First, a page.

Sunday, April 23, 2017
Thursday, April 20, 2017
Ann Coulter was scheduled to speak at Berkeley this coming Wednesday, but university administrators have cancelled the event, citing "active security threats." The Young America's Foundation, the Republican group that was to sponsor the event, is, unsurprisingly, crying foul, especially after it appears that the conditions that the university caved in to liberal students who wished to deny Ms. Coulter a venue.
Whether the university is being straightforward about their reasons for nixing the event or not, I don't know. But, let's presume for the moment that the Young America's Foundation is correct in their assertion that pressure from more liberal students lead the university to back out of the engagement. (And it's likely that at least a few anti-Coulter students and their allies will claim credit for this turn of events.) What has been gained?
Okay, so a speech by someone that many liberals consider hateful has been nixed. And that's really about it. The people who would have gone to hear what she has to say can still hear her speak - she planned to go to the campus and talk anyway, and I'm not certain that the school can prevent her from doing so. But even if she didn't go in person, she could always make the speech and post it on YouTube. Or summarize her remarks on television. She could send out the text of her speech in an e-mail to supporters and allow it to be passed around to other people who wish to read it. She could make it into an e-book or/and print-on-demand and offer it up for sale (or for free) on Amazon or another online bookseller. She could distribute it as a podcast for download.
I'm not the world's most creative thinker, and so I'm sure that there are lots of other ways that Ms. Coulter could get her words out to any and everyone who is willing to listen - and this could be a much larger audience than just the members of the Young America's Foundation. But even if the goal was to simply come between Ms. Coulter and expansive news coverage of her remarks, the coverage of her being denied the chance to speak during the formal event would seem to have rendered that moot. So... I don't really understand what has been gained here.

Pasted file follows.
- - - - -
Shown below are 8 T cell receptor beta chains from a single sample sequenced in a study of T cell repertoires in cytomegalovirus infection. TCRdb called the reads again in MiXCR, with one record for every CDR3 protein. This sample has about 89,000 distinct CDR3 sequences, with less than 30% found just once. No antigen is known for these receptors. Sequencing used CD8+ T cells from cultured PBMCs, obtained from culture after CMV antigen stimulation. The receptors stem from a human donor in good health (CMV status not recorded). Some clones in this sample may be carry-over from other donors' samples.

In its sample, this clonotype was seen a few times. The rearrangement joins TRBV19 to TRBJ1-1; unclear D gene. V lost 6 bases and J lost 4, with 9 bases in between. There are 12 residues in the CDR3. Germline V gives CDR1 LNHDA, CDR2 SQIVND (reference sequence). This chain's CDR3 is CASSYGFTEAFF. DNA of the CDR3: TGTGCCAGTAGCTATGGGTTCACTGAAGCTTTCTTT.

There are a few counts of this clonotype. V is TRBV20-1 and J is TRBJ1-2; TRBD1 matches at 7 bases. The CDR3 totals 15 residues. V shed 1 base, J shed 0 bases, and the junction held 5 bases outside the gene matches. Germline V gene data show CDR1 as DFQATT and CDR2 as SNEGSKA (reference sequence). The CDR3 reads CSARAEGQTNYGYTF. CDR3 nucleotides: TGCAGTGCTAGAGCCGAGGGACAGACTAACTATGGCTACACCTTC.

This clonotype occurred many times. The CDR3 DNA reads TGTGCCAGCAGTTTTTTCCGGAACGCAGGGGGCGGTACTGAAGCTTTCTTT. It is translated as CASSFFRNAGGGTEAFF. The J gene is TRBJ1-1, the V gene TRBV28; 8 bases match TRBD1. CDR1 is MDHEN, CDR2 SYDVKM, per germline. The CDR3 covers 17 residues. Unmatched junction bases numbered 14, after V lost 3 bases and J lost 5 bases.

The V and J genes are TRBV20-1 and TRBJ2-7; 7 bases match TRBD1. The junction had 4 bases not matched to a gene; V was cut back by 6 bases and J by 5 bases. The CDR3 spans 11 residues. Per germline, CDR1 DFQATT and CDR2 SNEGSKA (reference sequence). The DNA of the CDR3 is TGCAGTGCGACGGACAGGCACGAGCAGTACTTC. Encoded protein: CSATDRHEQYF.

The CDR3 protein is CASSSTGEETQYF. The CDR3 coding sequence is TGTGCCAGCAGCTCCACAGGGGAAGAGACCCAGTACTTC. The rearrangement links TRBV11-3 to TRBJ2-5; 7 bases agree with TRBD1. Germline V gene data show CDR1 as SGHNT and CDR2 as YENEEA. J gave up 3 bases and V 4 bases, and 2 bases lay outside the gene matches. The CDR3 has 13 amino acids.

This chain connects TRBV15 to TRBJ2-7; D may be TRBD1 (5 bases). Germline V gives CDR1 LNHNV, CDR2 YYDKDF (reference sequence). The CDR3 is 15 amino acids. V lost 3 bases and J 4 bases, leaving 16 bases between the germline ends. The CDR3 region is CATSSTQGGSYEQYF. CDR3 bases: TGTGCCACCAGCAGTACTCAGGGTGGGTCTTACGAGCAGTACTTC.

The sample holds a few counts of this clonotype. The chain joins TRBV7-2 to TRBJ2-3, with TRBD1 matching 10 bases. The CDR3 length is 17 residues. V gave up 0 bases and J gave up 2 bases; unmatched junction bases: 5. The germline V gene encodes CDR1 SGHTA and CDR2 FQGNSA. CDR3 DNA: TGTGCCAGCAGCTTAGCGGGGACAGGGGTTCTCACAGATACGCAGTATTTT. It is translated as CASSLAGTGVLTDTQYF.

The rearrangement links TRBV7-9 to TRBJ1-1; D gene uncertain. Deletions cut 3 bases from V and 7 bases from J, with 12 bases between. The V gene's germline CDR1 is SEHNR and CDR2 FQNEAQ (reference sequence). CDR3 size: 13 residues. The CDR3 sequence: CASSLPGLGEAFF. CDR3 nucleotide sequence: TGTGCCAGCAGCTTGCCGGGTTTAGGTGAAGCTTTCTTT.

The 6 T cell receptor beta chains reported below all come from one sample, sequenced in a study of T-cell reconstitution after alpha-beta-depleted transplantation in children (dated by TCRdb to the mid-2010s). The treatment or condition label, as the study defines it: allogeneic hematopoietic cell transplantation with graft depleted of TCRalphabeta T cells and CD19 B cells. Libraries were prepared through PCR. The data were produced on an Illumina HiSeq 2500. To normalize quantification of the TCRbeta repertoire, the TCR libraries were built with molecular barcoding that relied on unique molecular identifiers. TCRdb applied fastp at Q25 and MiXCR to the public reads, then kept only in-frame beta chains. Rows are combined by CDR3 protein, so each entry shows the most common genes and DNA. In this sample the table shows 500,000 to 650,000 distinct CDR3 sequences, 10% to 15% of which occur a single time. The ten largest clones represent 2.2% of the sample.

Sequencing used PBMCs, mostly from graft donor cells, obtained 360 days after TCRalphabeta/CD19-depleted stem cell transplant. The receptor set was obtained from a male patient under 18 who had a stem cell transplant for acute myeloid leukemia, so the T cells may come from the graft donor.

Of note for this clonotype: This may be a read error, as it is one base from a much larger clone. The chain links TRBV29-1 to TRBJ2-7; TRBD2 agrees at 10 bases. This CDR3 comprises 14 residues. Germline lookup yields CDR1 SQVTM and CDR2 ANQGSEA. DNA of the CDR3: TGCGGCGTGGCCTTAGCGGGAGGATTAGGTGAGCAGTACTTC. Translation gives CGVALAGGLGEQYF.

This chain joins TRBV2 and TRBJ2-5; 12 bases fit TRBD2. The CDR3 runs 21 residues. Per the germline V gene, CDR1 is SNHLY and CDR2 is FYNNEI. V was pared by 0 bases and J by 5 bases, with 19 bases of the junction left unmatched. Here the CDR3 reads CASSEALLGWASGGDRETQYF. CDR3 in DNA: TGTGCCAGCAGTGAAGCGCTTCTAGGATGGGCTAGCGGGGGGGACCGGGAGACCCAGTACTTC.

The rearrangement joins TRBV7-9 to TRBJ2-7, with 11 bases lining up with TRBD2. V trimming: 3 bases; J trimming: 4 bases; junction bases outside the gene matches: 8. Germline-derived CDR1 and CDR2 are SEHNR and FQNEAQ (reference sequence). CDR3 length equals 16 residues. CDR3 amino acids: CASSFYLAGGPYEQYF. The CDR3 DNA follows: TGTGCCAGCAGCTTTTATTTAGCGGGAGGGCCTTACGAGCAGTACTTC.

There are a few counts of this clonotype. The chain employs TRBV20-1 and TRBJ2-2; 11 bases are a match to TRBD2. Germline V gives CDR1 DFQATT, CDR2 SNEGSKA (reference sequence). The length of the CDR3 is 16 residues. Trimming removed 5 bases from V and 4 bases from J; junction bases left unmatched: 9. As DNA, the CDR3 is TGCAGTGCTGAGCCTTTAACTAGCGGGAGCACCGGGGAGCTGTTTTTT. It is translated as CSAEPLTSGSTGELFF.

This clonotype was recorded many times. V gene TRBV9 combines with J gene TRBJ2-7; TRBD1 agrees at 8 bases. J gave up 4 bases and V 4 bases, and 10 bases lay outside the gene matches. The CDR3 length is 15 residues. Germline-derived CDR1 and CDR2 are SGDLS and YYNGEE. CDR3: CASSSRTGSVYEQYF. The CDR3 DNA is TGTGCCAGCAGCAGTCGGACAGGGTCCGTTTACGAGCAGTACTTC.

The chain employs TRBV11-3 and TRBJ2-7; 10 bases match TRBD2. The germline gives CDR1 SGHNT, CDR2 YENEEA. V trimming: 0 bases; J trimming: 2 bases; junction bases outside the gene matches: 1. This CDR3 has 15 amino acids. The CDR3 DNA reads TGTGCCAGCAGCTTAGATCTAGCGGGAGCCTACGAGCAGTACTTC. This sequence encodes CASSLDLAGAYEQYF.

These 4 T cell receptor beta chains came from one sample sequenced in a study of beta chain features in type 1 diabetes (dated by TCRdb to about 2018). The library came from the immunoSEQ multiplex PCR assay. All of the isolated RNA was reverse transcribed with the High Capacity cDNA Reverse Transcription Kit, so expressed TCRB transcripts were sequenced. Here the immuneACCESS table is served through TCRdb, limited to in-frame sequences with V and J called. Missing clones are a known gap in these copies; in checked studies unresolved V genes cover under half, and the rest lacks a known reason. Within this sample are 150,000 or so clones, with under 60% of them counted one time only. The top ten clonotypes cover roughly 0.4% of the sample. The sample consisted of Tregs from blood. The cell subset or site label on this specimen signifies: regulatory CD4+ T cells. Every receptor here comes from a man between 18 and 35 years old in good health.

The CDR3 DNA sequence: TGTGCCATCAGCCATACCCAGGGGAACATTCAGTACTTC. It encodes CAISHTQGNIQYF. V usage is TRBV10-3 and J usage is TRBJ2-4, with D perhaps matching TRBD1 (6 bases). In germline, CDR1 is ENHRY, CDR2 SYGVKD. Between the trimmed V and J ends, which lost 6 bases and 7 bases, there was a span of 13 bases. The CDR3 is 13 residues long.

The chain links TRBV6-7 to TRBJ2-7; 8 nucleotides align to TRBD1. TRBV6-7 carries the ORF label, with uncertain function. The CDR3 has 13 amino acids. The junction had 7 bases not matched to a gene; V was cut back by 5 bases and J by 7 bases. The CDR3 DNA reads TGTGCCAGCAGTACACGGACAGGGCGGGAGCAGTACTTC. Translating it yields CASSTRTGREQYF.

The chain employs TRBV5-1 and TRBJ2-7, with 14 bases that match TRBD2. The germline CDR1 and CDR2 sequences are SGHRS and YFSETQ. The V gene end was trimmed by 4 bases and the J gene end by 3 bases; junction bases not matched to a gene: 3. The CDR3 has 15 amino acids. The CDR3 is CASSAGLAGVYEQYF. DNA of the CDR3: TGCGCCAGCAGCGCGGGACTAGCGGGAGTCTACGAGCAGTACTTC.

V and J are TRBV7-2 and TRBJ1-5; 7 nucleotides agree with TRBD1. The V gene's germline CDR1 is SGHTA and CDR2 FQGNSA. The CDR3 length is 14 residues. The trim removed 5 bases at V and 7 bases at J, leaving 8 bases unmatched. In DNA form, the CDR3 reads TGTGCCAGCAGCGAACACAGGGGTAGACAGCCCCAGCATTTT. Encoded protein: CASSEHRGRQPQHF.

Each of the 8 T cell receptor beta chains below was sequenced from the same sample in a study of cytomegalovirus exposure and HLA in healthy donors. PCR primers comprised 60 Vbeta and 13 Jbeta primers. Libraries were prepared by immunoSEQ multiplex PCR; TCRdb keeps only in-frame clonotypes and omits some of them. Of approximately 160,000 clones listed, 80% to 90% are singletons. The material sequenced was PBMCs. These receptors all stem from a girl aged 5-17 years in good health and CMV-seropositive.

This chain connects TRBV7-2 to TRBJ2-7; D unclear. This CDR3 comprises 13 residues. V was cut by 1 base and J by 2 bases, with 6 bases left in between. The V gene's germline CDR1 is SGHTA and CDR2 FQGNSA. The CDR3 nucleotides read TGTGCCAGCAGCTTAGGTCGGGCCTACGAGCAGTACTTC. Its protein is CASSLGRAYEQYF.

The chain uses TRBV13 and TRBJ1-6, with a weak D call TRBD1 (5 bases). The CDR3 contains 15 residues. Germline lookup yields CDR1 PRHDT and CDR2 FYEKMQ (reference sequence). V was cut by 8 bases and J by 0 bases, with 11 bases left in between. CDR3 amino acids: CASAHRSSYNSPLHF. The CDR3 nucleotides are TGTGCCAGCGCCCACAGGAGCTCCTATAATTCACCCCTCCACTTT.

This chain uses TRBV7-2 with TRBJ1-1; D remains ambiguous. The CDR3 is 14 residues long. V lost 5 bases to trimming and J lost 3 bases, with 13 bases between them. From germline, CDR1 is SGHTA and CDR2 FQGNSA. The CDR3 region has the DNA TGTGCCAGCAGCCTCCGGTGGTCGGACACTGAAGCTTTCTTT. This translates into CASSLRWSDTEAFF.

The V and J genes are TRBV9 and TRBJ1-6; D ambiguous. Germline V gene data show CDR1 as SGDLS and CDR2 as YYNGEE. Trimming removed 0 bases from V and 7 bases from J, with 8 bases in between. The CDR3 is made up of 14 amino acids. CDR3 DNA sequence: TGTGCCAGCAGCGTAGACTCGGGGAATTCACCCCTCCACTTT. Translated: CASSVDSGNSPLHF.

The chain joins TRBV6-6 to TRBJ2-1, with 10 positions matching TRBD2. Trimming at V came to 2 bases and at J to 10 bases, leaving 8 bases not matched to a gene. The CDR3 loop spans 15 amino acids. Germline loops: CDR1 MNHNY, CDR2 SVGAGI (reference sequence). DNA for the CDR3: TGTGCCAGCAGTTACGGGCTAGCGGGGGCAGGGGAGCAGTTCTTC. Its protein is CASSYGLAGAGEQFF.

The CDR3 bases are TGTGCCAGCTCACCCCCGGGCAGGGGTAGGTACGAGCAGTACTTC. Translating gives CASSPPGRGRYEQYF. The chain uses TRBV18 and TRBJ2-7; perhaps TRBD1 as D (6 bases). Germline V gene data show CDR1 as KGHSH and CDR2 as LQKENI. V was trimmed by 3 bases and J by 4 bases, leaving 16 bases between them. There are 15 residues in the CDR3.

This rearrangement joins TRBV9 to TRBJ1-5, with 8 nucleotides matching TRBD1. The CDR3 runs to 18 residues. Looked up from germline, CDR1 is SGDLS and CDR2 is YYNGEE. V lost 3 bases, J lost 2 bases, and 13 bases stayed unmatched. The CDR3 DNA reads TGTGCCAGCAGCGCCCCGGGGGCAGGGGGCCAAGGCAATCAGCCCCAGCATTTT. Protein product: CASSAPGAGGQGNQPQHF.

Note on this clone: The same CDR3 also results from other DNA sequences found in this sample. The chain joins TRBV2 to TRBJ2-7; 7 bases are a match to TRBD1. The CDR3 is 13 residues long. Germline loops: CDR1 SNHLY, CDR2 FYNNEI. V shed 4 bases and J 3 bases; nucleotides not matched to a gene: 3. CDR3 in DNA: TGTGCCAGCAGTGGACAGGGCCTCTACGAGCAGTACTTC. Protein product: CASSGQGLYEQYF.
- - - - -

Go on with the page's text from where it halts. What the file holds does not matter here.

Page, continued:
The only concrete effect of all of this seems to be that Ann Coulter will not be speaking at Berkeley as part of a formal event sanctioned by the University itself. And I don't really understand how that changes anything. It's not as if Berkeley formally places its stamp of approval on everyone who sepaks there or everything they say. And, as I noted above, nothing about this new situation prevents anyone from actually hearing what she has to say. About the only effect that I see is that some number of students can go about their day secure in the knowledge that speech they disapprove of is being given outside of any sort of official university channels. Which may be of some comfort to those individuals, but it doesn't seem to move the needle in any other way.
If one presumes that the things that Ms. Coulter is planning to say are legitimately a clear and present danger, that danger has not been mitigated. Her words can still reach a receptive audience, and if the fear is that those people will take those words to heart and act on them in unacceptable ways, nothing has been done to educate them in a different direction or convince them that their actions would be harmful. If the worry is that the in-person interaction carries some increased influence, little more than slight inconvenience has been added to overall situation - there are other places where the talk could take place that are easily reachable by the students who want to hear her.